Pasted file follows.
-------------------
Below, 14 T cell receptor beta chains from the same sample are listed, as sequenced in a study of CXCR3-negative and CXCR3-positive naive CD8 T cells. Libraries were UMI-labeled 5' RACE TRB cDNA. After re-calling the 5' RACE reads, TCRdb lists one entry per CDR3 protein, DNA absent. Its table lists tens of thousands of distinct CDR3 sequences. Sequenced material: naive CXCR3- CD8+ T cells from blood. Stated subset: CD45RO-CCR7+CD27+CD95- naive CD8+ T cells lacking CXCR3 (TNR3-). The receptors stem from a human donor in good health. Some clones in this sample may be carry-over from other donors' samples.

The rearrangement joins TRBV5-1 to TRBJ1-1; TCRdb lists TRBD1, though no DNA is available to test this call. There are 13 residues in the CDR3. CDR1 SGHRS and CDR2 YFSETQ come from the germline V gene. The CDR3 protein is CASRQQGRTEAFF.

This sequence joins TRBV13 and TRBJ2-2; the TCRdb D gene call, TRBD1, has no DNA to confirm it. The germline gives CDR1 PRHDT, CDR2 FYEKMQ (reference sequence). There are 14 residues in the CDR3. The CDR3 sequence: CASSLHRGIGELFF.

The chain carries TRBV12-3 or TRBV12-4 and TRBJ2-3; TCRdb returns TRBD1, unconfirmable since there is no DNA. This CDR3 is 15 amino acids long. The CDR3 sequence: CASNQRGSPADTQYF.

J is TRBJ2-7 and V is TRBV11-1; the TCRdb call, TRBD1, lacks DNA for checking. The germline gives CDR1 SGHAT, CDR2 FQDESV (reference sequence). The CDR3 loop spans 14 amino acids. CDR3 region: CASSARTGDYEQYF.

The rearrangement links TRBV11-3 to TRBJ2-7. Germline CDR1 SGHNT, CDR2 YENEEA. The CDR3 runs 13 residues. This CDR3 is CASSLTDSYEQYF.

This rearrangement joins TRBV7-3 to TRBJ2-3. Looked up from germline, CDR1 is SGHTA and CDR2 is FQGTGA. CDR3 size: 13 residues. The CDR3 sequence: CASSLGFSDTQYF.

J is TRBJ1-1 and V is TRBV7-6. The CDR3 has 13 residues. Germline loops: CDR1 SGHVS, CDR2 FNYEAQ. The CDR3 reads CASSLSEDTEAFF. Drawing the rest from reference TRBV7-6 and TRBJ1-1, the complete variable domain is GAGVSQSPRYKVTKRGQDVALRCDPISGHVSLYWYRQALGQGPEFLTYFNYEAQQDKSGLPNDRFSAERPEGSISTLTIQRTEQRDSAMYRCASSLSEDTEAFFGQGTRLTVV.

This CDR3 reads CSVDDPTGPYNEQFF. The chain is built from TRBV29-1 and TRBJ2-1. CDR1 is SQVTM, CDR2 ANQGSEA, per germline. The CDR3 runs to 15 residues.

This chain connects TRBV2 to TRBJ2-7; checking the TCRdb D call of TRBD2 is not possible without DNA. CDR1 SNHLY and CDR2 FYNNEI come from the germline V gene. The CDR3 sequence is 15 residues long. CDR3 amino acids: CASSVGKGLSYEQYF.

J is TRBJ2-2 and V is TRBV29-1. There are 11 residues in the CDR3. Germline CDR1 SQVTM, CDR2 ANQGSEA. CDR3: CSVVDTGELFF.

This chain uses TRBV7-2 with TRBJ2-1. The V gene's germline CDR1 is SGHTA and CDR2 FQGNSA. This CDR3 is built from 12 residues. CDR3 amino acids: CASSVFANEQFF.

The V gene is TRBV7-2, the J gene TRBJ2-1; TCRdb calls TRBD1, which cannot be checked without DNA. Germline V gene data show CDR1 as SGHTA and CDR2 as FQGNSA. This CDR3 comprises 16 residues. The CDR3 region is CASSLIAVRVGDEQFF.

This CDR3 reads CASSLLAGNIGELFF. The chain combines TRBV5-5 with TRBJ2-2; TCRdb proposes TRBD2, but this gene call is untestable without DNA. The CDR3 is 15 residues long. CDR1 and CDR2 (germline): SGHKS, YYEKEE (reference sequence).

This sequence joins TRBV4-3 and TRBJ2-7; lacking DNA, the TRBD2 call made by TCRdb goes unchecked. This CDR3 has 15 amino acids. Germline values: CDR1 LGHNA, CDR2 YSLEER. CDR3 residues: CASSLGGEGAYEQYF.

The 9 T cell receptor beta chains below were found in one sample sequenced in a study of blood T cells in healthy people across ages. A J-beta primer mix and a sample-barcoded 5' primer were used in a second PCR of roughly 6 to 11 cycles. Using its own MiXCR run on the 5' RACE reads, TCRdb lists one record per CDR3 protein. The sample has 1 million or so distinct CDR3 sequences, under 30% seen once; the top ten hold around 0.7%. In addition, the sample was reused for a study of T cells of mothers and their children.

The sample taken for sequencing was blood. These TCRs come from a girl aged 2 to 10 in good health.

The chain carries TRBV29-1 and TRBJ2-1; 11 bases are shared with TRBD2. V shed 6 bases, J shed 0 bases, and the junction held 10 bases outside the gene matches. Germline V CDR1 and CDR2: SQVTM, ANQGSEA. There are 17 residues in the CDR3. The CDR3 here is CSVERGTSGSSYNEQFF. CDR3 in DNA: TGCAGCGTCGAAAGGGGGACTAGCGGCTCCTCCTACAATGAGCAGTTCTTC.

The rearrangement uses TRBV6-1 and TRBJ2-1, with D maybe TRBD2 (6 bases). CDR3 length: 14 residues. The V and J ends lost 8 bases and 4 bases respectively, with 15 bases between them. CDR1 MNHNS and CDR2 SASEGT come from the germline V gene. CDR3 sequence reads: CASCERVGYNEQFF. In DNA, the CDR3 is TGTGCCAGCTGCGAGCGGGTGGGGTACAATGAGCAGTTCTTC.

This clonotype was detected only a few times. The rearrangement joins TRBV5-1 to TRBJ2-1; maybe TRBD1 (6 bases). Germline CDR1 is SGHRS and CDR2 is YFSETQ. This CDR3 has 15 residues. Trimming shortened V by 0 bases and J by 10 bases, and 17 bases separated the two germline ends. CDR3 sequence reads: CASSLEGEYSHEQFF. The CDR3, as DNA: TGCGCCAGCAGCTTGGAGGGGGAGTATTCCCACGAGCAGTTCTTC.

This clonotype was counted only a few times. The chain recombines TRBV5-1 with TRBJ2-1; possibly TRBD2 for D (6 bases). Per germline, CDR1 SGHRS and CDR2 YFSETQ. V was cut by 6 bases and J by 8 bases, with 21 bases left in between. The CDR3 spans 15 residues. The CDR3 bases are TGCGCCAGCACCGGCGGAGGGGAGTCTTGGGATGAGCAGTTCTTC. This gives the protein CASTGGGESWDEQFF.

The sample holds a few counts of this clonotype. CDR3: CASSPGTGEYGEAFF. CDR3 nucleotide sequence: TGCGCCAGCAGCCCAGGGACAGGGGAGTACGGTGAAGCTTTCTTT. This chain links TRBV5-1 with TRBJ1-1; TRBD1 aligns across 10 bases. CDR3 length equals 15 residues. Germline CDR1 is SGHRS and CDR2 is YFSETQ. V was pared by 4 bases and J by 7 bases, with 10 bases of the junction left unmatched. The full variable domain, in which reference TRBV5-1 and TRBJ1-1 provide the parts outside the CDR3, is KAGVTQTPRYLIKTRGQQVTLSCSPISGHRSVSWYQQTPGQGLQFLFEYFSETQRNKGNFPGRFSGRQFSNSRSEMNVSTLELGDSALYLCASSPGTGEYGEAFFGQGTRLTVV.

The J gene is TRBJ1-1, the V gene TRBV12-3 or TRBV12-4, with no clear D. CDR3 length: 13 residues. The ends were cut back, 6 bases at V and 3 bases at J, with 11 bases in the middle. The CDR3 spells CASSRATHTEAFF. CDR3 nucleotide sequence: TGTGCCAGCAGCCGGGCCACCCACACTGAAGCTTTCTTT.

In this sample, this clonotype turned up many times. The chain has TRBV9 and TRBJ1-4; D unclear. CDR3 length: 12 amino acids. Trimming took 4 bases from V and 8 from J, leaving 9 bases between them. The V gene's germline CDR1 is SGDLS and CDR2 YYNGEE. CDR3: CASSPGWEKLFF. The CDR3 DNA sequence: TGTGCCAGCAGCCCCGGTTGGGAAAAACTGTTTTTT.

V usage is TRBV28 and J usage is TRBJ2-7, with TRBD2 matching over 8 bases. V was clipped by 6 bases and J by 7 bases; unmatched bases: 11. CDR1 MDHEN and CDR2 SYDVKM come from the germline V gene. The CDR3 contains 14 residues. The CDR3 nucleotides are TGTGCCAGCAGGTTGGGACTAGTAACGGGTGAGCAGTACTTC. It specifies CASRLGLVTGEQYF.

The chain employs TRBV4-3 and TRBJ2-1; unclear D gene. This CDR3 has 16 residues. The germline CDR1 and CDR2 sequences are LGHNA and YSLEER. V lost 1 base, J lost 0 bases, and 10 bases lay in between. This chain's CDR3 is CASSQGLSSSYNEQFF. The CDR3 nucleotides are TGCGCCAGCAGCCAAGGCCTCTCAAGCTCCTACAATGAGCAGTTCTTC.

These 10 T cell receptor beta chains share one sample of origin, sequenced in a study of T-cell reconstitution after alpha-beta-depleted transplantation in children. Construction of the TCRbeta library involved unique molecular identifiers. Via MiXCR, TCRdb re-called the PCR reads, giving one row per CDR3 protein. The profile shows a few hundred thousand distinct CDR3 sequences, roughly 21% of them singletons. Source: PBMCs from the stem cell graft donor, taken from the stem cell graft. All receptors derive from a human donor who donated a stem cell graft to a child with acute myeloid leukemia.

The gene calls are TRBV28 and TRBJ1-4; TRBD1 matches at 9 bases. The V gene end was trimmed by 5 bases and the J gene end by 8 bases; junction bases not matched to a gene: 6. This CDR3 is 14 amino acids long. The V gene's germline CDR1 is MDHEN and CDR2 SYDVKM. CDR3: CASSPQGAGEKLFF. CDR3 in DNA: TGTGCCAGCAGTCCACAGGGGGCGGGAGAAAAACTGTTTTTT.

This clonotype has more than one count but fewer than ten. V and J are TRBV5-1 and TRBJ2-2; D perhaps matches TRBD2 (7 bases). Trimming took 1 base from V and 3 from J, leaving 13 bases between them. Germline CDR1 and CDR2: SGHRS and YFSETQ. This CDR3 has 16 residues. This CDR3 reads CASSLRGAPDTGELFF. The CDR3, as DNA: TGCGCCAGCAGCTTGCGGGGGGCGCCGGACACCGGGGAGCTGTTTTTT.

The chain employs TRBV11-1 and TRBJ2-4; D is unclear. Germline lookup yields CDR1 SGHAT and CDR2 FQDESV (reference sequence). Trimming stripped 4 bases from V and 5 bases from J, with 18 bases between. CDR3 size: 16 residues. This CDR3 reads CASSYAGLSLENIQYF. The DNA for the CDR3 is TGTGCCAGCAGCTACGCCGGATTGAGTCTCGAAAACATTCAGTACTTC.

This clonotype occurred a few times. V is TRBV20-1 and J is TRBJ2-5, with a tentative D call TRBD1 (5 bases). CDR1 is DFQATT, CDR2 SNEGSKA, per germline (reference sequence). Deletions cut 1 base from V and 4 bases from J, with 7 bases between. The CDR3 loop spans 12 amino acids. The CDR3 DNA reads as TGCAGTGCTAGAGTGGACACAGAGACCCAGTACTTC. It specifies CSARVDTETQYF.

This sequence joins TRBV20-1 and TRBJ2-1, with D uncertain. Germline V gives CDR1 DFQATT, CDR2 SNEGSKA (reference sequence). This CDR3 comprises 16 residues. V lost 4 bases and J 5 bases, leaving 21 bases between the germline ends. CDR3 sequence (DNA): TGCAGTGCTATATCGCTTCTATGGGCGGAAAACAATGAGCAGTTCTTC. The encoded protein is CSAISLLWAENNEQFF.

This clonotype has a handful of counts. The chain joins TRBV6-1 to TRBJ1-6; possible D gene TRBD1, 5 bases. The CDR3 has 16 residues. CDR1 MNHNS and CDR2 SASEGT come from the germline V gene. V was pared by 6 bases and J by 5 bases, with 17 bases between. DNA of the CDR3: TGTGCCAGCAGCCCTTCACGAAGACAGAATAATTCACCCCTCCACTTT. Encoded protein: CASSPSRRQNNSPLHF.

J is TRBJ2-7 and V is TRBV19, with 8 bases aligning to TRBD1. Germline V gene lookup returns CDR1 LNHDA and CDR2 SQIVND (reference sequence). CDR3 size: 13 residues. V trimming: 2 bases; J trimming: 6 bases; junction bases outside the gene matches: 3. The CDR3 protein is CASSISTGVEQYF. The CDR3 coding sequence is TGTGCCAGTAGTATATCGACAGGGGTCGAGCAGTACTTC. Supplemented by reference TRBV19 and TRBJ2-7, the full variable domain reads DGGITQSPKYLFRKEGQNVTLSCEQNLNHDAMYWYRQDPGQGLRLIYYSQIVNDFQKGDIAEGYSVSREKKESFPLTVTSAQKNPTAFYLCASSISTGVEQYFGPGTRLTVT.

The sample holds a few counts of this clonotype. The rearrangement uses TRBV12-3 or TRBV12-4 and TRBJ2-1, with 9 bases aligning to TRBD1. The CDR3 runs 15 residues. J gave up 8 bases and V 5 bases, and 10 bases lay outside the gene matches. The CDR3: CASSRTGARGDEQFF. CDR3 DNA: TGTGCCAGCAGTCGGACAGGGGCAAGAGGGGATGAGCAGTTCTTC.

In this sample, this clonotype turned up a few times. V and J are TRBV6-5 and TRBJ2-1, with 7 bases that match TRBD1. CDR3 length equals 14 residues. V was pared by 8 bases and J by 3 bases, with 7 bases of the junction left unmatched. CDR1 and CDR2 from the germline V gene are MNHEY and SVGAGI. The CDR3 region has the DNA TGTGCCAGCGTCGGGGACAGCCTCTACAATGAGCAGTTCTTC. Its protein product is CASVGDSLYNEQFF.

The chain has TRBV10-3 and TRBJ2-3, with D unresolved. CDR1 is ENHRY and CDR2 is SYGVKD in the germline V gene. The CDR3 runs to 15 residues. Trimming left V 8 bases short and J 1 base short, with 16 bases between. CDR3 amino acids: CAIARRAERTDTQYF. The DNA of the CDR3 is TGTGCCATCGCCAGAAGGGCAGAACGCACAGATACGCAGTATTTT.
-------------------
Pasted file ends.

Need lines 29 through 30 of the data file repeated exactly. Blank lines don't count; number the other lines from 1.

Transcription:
This clonotype has more than one count but fewer than ten. V and J are TRBV5-1 and TRBJ2-2; D perhaps matches TRBD2 (7 bases). Trimming took 1 base from V and 3 from J, leaving 13 bases between them. Germline CDR1 and CDR2: SGHRS and YFSETQ. This CDR3 has 16 residues. This CDR3 reads CASSLRGAPDTGELFF. The CDR3, as DNA: TGCGCCAGCAGCTTGCGGGGGGCGCCGGACACCGGGGAGCTGTTTTTT.

The chain employs TRBV11-1 and TRBJ2-4; D is unclear. Germline lookup yields CDR1 SGHAT and CDR2 FQDESV (reference sequence). Trimming stripped 4 bases from V and 5 bases from J, with 18 bases between. CDR3 size: 16 residues. This CDR3 reads CASSYAGLSLENIQYF. The DNA for the CDR3 is TGTGCCAGCAGCTACGCCGGATTGAGTCTCGAAAACATTCAGTACTTC.